A four-month drought has left the more than 200,000 res­i­dents of Kwale county starv­ing and fac­ing im­mi­nent death if the gov­ern­ment does not in­ter­vene ur­gently to pro­vide food and wa­ter

The Star (Kenya) - - Big Read - BY AL­LOYS MUSYOKA @k2­musyoka

Car­casses of cat­tle and des­per­ate faces of chil­dren, women and el­derly peo­ple is the wel­com­ing sight in Ki­nango, Kwale county. A four-month drought has left res­i­dents starv­ing, as the gov­ern­ment de­lays to pro­vide food and wa­ter. The county has more than 200,000 starv­ing res­i­dents, with hun­dreds of cat­tle re­port­edly dy­ing ev­ery day.

At Mwaruwesa vil­lage in Sam­buru ward where the Star vis­ited on Wed­nes­day, we counted up to 20 car­casses of cat­tle af­ter be­ing wel­comed by a foul smell. The pres­ence of car­casses around homes poses a health hazard, but res­i­dents have nowhere to go.

The sit­u­a­tion is dev­as­tat­ing. Res­i­dents say they are wait­ing to die af­ter their cat­tle, if the gov­ern­ment does not in­ter­vene ur­gently.

Fa­tuma Dzeha, 50, said her fam­ily had gone for two days with­out food. Chil­dren were not spared, as they sat around us, for­lorn fig­ures within the com­pound. Hunger is writ­ten all over their faces.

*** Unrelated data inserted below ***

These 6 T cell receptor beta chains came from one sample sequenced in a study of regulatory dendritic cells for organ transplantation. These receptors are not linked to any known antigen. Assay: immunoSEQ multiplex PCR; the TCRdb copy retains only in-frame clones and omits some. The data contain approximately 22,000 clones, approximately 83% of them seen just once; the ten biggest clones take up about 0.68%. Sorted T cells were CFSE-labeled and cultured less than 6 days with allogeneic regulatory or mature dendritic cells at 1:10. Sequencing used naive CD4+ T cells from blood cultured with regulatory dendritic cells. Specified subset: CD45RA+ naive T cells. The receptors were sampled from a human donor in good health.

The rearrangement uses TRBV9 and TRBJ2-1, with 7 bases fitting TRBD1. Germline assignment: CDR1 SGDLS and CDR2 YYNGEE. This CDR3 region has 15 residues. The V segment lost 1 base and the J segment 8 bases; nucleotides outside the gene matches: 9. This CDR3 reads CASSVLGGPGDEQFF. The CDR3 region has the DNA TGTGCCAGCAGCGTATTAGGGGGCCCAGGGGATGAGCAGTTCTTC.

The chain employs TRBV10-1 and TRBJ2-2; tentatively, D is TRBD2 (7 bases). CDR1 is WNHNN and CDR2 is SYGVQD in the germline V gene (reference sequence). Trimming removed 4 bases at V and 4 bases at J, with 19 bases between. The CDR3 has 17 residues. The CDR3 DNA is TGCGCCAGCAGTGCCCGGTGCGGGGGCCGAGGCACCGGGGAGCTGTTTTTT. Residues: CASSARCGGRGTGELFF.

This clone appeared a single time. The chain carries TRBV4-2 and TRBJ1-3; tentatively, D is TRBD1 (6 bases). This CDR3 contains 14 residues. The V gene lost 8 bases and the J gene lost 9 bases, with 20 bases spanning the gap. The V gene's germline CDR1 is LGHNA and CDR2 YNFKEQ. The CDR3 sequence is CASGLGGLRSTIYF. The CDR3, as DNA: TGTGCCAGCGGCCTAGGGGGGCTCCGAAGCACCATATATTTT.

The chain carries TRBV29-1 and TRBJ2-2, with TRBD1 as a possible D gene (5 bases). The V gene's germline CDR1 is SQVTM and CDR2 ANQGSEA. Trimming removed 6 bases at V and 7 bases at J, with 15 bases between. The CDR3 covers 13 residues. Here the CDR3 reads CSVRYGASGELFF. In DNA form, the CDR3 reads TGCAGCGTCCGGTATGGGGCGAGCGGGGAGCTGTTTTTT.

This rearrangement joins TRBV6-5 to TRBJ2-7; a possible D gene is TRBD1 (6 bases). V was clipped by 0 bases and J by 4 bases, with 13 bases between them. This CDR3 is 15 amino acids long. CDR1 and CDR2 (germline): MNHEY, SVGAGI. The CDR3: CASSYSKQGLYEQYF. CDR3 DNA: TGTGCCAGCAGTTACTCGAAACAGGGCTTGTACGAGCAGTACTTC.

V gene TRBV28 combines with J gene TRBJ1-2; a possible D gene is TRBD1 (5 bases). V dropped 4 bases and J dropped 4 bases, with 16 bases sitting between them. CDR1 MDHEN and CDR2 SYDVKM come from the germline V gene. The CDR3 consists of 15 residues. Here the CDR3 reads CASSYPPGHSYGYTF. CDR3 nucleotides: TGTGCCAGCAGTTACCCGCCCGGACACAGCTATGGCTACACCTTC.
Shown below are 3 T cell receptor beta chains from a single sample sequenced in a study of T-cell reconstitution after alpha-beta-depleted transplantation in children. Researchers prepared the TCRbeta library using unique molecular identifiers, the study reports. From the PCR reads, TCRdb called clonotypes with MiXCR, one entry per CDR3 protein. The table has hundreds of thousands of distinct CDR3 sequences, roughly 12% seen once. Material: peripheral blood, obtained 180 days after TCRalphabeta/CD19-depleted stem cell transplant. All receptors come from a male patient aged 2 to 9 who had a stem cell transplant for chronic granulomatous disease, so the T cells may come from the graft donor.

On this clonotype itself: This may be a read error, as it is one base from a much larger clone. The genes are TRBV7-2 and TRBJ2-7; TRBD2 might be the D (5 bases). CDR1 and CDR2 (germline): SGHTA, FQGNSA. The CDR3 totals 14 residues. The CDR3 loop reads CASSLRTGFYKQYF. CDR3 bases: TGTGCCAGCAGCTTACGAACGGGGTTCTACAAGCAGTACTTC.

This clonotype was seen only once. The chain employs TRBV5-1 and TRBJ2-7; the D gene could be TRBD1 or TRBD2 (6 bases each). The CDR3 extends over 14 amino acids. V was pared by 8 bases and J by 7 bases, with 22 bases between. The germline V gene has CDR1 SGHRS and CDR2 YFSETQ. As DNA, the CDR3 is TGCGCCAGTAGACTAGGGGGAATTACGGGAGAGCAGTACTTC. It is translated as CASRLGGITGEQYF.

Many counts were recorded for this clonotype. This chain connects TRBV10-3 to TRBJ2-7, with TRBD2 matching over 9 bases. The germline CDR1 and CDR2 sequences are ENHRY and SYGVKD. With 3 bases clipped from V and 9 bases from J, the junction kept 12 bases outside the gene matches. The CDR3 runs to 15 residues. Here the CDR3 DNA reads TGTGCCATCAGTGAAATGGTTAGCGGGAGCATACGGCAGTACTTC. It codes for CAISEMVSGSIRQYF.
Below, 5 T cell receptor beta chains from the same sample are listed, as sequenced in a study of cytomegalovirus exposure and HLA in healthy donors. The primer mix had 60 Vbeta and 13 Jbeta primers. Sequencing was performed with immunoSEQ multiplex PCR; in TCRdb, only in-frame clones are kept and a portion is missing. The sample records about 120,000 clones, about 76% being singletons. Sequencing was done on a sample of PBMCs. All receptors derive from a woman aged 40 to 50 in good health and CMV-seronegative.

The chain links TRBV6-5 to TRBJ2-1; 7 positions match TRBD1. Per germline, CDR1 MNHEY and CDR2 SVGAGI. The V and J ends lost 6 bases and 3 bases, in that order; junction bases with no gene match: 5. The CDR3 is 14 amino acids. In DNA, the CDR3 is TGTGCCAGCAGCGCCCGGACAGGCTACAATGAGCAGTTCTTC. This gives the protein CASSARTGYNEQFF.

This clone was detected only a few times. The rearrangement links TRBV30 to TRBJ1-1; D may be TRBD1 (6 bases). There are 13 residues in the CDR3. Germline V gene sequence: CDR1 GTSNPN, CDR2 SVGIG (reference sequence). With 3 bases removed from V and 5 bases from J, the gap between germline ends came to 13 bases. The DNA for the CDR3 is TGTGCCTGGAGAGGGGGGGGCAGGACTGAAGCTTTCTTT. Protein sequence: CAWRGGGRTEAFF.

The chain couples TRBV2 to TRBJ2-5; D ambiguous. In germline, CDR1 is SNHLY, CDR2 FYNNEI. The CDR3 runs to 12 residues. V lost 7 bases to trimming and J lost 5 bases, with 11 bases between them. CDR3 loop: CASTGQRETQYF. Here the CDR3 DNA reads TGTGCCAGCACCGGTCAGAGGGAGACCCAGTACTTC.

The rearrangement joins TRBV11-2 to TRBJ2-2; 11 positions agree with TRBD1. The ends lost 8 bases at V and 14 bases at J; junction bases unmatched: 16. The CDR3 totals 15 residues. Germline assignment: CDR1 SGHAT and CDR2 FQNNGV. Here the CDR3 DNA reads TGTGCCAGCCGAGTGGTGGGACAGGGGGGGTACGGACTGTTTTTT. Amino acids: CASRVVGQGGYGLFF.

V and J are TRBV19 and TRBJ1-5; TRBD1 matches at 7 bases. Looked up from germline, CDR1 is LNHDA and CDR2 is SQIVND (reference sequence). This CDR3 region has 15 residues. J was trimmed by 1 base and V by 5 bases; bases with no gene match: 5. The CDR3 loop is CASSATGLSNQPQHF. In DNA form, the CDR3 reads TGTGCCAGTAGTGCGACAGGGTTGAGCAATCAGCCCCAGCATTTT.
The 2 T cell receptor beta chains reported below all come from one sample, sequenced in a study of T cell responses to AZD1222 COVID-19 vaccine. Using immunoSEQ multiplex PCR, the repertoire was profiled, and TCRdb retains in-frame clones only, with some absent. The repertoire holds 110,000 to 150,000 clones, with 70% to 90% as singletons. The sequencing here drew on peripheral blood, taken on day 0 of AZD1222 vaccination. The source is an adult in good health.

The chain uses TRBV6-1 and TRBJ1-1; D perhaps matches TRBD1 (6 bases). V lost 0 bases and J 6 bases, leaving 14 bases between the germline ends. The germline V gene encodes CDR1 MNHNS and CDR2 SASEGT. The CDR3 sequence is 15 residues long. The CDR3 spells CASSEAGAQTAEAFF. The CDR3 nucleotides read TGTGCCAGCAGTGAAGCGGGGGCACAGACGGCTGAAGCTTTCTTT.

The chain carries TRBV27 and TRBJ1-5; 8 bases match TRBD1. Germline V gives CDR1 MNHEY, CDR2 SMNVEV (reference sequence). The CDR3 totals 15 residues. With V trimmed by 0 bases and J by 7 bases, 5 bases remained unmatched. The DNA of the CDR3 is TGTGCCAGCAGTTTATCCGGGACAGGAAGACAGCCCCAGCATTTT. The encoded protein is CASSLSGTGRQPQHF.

“The porridge I’m mak­ing is for my fam­ily of 10 peo­ple to take in the af­ter­noon. We don’t know when we will have the next meal be­cause there is no food,” said Fa­tuma as she cooks porridge out­side their house.

Ar­eas af­fected in­clude Kase­meni, Ki­nango, Ndavaya, Puma and Sam­buru-Chen­goni in Ki­nango. Even as the county and na­tional gov­ern­ment claim to have been work­ing out ways to help the starv­ing cit­i­zens, Fa­tuma said they have not seen any in­ter- ven­tion since July, when the drought started.

“There is no wa­ter around and so we are forced to drink the avail­able dirty wa­ter at the dry­ing wa­ter pans. The fresh wa­ter is 50km away and at a cost of Sh400 which we can­not af­ford,” she said. “Some­times we take the en­tire day or two look­ing for wa­ter.”

About nine wa­ter pans around Chan­zou and Mwaru­vesa have dried up, leav­ing res­i­dents plead­ing with the gov­ern­ment to pro­vide wa­ter.

“A packet of maize flour goes for Sh110 at the near­est shop, 25km away. It is ex­pen­sive be­cause the char­coal busi­ness we have been re­ly­ing on to get money for food is not work­ing out,” she said.

Fa­tuma said they have been forced to go for months with­out bathing, let alone wash­ing their clothes.

“We are ask­ing the Pres­i­dent and his gov­ern­ment to in­ter­vene ur­gently to get us wa­ter and food. Chil­dren es­pe­cially are most af­fected and are in dan­ger of dy­ing of hunger,” she said.

Her hus­band Hus­sein Dzeha said get­ting a meal for his fam­ily has be­come a big headache be­cause of the drought.